Dragonslicer (991472) | more than 2 years ago | (#39376837)

Judging by languages that have succeeded over the past 20 years, I would say that the main factor in success is a large company pushing the language.

I'm having trouble thinking of any such languages other than Java and C#. I don't recall C (if you go back a bit more than 20 years), Perl, PHP, Python, or JavaScript becoming widely adopted because they were pushed by large companies (though I admit that JavaScript is debatable).

Re:Why New Programming Languages Succeed Or Fail (1)

Hognoxious (631665) | more than 2 years ago | (#39376209)

Adopt is transitive, succeed isn't.

Type mismatch near line 0. Bailing...

Compatibility or conversion (2, Insightful)

sunderland56 (621843) | more than 2 years ago | (#39375719)

Don't expect me to port existing code to your new language. Either make it compatible - i.e. an old language with new features - or provide me with an automated conversion tool.

c++ would have died within months if it didn't accept existing c code.

So why the fuck do we have Python, Java, and C#? (3, Insightful)

Anonymous Coward | more than 2 years ago | (#39375757)

What you say is utter bupkis and bullshit. There are many relatively modern languages that have become very popular without having any sort of real compatibility with C, C++, or any other programming language.

Just look at Perl, Python, Ruby, Java and C# for some examples. Those have all arisen in the last 20 to 25 years, well after C was extremely well established. While they can call out to external C code with varying degrees of difficulty, they aren't code-compatible with C in any way. SO HOW IN THE FUCK DID THEY MANAGE TO SUCCEED AND BECOME WILDLY POPULAR IF COMPATIBILITY WITH C IS SO DAMN "MANDATORY"?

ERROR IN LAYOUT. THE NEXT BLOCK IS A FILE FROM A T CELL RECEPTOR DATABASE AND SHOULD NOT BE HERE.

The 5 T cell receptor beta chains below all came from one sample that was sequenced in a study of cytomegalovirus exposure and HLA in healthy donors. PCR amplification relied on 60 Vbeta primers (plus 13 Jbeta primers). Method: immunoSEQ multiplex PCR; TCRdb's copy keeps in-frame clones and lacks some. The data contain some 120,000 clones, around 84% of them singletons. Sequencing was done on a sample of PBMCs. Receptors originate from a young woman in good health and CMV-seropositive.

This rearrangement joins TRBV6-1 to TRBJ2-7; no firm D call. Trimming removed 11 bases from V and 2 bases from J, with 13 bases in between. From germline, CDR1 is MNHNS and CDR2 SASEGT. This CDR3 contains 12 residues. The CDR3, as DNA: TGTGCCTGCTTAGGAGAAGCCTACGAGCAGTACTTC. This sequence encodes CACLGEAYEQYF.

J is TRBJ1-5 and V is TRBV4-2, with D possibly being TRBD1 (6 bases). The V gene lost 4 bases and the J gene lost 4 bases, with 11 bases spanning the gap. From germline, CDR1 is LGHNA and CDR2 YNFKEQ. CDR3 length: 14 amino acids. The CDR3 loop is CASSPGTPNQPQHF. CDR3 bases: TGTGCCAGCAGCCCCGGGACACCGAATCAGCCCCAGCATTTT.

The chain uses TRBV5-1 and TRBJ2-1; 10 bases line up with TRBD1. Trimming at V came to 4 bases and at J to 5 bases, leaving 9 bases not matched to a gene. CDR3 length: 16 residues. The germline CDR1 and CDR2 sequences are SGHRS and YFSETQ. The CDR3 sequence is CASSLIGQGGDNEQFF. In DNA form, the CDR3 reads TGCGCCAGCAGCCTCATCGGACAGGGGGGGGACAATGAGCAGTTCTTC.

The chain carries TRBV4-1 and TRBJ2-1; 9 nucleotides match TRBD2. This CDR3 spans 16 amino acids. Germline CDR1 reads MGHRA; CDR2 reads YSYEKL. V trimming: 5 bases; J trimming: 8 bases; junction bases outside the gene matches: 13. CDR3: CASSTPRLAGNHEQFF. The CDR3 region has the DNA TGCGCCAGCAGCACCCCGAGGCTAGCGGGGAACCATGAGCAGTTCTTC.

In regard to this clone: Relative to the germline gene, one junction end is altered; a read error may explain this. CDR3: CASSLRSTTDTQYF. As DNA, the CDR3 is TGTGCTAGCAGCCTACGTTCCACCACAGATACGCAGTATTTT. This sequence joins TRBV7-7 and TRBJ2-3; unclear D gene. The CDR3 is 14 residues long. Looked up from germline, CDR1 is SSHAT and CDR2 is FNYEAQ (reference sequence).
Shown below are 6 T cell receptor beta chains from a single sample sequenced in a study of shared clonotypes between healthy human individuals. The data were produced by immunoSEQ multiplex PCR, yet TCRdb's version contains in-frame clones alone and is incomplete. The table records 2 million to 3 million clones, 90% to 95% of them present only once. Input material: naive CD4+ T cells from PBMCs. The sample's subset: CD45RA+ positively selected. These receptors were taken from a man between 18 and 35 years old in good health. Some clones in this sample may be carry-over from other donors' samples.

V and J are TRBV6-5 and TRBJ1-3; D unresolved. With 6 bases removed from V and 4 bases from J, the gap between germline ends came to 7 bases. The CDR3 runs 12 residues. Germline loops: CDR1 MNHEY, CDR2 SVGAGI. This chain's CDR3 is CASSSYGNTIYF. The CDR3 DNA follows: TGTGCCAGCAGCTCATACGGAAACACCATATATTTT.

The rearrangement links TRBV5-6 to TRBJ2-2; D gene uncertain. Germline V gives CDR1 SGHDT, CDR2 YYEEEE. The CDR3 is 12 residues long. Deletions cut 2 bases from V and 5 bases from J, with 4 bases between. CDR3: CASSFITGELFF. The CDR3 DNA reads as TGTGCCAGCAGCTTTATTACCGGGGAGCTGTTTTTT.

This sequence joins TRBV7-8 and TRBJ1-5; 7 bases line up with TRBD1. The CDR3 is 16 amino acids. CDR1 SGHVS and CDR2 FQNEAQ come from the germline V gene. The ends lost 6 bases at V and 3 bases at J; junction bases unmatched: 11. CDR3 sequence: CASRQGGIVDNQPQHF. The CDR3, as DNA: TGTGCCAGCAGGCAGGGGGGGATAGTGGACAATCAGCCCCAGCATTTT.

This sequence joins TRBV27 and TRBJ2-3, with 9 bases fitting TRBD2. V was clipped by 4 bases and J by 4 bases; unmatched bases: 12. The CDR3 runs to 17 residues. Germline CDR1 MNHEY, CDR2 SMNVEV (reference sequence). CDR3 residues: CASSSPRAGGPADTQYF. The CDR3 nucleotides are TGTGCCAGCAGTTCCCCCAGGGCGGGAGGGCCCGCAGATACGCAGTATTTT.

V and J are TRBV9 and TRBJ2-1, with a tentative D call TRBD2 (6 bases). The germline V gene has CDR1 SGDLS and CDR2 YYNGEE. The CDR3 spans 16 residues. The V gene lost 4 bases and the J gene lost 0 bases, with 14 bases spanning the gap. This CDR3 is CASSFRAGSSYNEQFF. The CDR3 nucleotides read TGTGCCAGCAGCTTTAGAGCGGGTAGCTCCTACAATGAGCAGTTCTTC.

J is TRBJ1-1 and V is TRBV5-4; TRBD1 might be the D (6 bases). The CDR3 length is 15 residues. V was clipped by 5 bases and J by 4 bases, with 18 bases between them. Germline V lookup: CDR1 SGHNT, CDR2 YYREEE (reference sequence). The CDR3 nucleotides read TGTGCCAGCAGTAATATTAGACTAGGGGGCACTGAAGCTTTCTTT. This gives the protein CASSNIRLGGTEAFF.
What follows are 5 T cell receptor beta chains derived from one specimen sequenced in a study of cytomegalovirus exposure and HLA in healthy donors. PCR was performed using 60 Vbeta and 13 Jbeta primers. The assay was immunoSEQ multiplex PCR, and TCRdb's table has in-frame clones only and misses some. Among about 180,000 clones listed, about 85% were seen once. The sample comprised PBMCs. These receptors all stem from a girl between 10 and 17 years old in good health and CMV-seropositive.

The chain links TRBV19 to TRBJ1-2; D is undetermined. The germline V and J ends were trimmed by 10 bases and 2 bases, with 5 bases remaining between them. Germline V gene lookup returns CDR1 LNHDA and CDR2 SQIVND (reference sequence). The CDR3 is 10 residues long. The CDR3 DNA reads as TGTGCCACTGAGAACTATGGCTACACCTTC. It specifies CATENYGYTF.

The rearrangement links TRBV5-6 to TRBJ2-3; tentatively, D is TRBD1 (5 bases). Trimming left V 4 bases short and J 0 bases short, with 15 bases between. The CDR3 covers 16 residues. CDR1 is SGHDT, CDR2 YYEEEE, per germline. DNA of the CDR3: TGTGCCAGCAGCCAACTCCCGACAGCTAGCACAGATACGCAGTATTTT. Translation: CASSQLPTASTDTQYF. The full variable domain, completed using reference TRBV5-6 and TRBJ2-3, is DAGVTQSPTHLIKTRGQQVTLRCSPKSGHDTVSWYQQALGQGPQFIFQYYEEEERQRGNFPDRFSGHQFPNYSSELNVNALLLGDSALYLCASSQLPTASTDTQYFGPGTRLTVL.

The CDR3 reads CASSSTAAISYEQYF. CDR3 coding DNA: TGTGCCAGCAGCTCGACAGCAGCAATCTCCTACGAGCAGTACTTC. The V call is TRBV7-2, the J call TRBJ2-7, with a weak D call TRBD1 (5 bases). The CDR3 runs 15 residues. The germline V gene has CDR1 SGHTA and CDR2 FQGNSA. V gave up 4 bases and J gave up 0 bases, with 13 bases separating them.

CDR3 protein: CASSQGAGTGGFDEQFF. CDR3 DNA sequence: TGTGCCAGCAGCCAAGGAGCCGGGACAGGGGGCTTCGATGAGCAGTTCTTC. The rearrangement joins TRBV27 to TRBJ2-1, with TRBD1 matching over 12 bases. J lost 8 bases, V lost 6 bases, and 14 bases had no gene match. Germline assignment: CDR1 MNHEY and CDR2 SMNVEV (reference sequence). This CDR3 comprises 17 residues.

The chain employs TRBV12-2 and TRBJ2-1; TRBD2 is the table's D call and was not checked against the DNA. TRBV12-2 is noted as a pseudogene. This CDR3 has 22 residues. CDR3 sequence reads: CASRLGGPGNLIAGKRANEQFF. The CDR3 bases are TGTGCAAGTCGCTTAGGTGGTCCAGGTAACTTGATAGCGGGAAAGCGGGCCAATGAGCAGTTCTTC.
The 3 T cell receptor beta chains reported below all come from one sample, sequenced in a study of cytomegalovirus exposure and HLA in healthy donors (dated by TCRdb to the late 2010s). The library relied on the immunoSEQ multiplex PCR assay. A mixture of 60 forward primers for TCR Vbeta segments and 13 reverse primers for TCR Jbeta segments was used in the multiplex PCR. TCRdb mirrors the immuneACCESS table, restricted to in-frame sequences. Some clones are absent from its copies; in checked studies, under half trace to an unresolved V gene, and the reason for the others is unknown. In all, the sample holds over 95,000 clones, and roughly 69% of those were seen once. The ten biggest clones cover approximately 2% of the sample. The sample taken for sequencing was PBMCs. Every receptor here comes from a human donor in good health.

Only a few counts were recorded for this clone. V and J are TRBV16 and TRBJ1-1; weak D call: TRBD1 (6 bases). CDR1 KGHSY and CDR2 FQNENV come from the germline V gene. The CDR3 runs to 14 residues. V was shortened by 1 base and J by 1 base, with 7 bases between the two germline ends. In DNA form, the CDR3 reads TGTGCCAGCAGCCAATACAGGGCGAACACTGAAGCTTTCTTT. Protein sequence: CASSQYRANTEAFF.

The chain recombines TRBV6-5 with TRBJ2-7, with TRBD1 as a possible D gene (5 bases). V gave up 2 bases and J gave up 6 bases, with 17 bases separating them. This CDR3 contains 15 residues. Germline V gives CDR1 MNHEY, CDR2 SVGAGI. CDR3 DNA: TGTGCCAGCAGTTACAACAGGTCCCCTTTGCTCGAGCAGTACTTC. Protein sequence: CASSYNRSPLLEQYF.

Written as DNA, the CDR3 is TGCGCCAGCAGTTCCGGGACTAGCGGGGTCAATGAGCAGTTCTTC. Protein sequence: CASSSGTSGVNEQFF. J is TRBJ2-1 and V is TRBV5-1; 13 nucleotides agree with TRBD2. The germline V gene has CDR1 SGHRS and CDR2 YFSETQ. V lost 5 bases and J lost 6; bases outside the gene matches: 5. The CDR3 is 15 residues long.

Re:So why the fuck do we have Python, Java, and C# (1)

Sique (173459) | more than 2 years ago | (#39376225)

Because for instance, Perl can interface with C libraries? (just write the right lib.xs for your C lib.)

Re:So why the fuck do we have Python, Java, and C# (1)

Brian Feldman (350) | more than 2 years ago | (#39376477)

Yeah, him saying "call out to external C code with varying degrees of difficulty" is purely disingenuous. There is NO difficulty; it may be slightly tedious, but really, no, it's not a big deal. It's quite easy to get a Java/Ruby/v8 (node.js) application bound to an existing C/C++ code-base.

Re:Compatibility or conversion (0)

Anonymous Coward | more than 2 years ago | (#39375767)

I'm not sure automated conversion tools would actually be enough. Fixed form Fortran while listed as obsolescent hasn't been deleted from the languages. Yet, there are automated tools to convert fixed form into free form.

Re:Compatibility or conversion (4, Insightful)

betterunixthanunix (980855) | more than 2 years ago | (#39375779)

Don't expect me to port existing code to your new language

Who says you need to port anything? If the language has a foreign function interface, you can just maintain the old code and build on top of it.

Re:Compatibility or conversion (2)

buchner.johannes (1139593) | more than 2 years ago | (#39375907)